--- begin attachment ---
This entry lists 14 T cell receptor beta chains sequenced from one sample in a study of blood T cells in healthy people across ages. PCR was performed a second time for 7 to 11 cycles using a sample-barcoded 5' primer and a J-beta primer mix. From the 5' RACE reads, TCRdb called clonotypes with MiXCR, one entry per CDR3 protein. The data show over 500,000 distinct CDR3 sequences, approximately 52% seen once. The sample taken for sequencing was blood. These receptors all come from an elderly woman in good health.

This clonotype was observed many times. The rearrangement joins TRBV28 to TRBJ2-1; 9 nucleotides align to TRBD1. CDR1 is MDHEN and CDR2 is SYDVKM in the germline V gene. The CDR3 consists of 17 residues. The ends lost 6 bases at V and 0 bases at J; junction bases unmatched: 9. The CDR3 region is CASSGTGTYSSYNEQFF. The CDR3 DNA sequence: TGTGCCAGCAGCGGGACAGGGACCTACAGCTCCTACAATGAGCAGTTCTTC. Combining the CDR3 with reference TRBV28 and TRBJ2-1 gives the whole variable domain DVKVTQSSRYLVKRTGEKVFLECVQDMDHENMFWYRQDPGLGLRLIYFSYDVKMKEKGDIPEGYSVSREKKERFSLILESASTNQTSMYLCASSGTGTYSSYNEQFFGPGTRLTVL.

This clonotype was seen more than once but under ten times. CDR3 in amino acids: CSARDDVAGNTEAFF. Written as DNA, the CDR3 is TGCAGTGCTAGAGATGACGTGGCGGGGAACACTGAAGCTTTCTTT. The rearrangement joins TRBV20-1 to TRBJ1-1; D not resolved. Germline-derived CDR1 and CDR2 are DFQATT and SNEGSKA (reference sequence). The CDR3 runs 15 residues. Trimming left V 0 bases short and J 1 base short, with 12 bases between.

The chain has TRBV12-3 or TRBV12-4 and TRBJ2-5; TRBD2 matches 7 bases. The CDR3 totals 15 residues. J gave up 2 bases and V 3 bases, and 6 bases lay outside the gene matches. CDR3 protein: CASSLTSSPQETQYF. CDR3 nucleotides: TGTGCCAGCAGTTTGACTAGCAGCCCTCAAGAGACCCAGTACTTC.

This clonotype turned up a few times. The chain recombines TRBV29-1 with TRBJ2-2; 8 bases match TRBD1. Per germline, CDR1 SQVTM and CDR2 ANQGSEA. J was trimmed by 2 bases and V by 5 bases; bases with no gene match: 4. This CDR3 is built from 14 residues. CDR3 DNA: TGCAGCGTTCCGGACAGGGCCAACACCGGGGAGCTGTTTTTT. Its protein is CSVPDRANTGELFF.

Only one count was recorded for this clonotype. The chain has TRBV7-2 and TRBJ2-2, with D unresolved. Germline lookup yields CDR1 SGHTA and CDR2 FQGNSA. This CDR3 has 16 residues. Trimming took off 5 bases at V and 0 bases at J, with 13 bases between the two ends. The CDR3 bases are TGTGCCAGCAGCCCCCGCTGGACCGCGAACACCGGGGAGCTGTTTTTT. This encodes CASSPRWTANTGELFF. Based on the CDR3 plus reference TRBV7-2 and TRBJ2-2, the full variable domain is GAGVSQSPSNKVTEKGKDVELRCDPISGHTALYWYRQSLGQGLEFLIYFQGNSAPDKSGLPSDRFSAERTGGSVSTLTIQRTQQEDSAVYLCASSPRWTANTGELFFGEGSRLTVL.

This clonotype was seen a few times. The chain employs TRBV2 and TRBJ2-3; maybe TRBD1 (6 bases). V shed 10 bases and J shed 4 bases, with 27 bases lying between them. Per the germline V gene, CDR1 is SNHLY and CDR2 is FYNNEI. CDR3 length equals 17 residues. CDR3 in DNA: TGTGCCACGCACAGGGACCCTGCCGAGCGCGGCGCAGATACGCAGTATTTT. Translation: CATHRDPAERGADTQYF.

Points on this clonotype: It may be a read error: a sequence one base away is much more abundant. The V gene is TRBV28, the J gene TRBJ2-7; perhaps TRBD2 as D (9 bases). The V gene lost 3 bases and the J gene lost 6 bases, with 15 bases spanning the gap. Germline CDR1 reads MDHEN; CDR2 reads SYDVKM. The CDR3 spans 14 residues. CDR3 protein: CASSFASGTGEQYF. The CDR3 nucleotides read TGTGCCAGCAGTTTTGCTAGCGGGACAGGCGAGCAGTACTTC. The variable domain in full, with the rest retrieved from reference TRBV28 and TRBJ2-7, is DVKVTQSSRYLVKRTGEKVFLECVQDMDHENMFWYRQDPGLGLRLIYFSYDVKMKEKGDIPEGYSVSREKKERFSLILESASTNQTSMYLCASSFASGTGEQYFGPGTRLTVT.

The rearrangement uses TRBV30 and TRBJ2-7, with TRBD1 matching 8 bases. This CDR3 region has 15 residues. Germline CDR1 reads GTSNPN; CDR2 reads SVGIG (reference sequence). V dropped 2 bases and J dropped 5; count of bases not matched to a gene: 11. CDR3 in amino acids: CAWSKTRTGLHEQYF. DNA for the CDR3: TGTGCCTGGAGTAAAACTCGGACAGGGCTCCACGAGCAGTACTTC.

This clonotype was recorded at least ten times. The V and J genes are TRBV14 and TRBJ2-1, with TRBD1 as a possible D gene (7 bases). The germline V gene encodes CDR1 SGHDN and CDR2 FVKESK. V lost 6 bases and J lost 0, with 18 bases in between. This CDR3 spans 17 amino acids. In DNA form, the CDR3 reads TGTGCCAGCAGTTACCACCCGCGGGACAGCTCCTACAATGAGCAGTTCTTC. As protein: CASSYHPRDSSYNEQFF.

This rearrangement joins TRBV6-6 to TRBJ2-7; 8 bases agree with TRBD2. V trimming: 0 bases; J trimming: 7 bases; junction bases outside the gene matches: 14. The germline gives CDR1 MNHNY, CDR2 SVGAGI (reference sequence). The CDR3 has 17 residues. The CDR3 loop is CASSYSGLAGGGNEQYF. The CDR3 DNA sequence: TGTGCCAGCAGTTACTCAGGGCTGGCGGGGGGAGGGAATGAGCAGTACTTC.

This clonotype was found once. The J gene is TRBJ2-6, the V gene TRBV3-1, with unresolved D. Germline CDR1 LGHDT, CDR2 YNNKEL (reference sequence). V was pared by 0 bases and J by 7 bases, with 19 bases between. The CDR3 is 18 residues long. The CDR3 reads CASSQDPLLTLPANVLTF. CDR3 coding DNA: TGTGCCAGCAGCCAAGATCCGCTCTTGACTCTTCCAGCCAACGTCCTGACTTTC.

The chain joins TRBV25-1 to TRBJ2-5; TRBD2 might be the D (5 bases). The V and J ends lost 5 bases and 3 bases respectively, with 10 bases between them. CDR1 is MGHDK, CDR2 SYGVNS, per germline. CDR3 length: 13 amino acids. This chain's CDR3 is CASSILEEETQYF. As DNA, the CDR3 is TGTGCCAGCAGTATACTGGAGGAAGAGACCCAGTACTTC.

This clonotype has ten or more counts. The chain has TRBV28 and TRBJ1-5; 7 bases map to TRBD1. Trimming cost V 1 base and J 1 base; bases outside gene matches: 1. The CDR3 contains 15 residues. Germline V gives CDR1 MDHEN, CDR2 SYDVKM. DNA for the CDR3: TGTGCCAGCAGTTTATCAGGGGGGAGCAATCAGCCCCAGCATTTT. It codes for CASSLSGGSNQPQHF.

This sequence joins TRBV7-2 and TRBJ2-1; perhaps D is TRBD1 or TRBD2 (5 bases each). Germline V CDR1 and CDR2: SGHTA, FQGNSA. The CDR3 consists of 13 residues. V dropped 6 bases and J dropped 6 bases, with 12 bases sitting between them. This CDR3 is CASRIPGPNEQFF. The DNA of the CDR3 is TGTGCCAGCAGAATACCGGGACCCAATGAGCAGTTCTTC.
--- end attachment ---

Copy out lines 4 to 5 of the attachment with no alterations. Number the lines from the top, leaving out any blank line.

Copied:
The chain has TRBV12-3 or TRBV12-4 and TRBJ2-5; TRBD2 matches 7 bases. The CDR3 totals 15 residues. J gave up 2 bases and V 3 bases, and 6 bases lay outside the gene matches. CDR3 protein: CASSLTSSPQETQYF. CDR3 nucleotides: TGTGCCAGCAGTTTGACTAGCAGCCCTCAAGAGACCCAGTACTTC.

This clonotype turned up a few times. The chain recombines TRBV29-1 with TRBJ2-2; 8 bases match TRBD1. Per germline, CDR1 SQVTM and CDR2 ANQGSEA. J was trimmed by 2 bases and V by 5 bases; bases with no gene match: 4. This CDR3 is built from 14 residues. CDR3 DNA: TGCAGCGTTCCGGACAGGGCCAACACCGGGGAGCTGTTTTTT. Its protein is CSVPDRANTGELFF.